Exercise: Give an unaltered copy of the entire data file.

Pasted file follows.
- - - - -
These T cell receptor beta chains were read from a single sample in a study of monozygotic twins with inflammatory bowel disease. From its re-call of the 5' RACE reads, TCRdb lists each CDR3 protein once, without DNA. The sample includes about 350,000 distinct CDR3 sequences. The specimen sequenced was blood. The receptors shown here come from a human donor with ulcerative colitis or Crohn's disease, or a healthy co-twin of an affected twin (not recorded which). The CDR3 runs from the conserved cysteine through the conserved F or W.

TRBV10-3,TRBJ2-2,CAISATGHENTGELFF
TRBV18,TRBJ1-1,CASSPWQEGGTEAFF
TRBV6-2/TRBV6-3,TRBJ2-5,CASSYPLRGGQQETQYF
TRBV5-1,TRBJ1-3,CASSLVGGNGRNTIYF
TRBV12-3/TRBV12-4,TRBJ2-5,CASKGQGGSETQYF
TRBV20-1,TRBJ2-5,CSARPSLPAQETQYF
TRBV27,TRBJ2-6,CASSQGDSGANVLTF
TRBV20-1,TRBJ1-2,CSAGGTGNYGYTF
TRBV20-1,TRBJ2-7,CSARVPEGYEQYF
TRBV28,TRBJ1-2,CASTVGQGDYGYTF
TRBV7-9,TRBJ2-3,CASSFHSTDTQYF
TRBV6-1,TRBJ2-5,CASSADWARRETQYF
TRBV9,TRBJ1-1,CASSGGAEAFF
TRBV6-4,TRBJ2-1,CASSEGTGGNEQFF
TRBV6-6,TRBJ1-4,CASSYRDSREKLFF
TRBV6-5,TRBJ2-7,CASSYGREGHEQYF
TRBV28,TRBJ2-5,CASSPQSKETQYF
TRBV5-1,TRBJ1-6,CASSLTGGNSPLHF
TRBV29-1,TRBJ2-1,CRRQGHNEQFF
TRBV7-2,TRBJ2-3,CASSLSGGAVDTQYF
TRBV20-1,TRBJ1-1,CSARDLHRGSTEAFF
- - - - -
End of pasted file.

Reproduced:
These T cell receptor beta chains were read from a single sample in a study of monozygotic twins with inflammatory bowel disease. From its re-call of the 5' RACE reads, TCRdb lists each CDR3 protein once, without DNA. The sample includes about 350,000 distinct CDR3 sequences. The specimen sequenced was blood. The receptors shown here come from a human donor with ulcerative colitis or Crohn's disease, or a healthy co-twin of an affected twin (not recorded which). The CDR3 runs from the conserved cysteine through the conserved F or W.

TRBV10-3,TRBJ2-2,CAISATGHENTGELFF
TRBV18,TRBJ1-1,CASSPWQEGGTEAFF
TRBV6-2/TRBV6-3,TRBJ2-5,CASSYPLRGGQQETQYF
TRBV5-1,TRBJ1-3,CASSLVGGNGRNTIYF
TRBV12-3/TRBV12-4,TRBJ2-5,CASKGQGGSETQYF
TRBV20-1,TRBJ2-5,CSARPSLPAQETQYF
TRBV27,TRBJ2-6,CASSQGDSGANVLTF
TRBV20-1,TRBJ1-2,CSAGGTGNYGYTF
TRBV20-1,TRBJ2-7,CSARVPEGYEQYF
TRBV28,TRBJ1-2,CASTVGQGDYGYTF
TRBV7-9,TRBJ2-3,CASSFHSTDTQYF
TRBV6-1,TRBJ2-5,CASSADWARRETQYF
TRBV9,TRBJ1-1,CASSGGAEAFF
TRBV6-4,TRBJ2-1,CASSEGTGGNEQFF
TRBV6-6,TRBJ1-4,CASSYRDSREKLFF
TRBV6-5,TRBJ2-7,CASSYGREGHEQYF
TRBV28,TRBJ2-5,CASSPQSKETQYF
TRBV5-1,TRBJ1-6,CASSLTGGNSPLHF
TRBV29-1,TRBJ2-1,CRRQGHNEQFF
TRBV7-2,TRBJ2-3,CASSLSGGAVDTQYF
TRBV20-1,TRBJ1-1,CSARDLHRGSTEAFF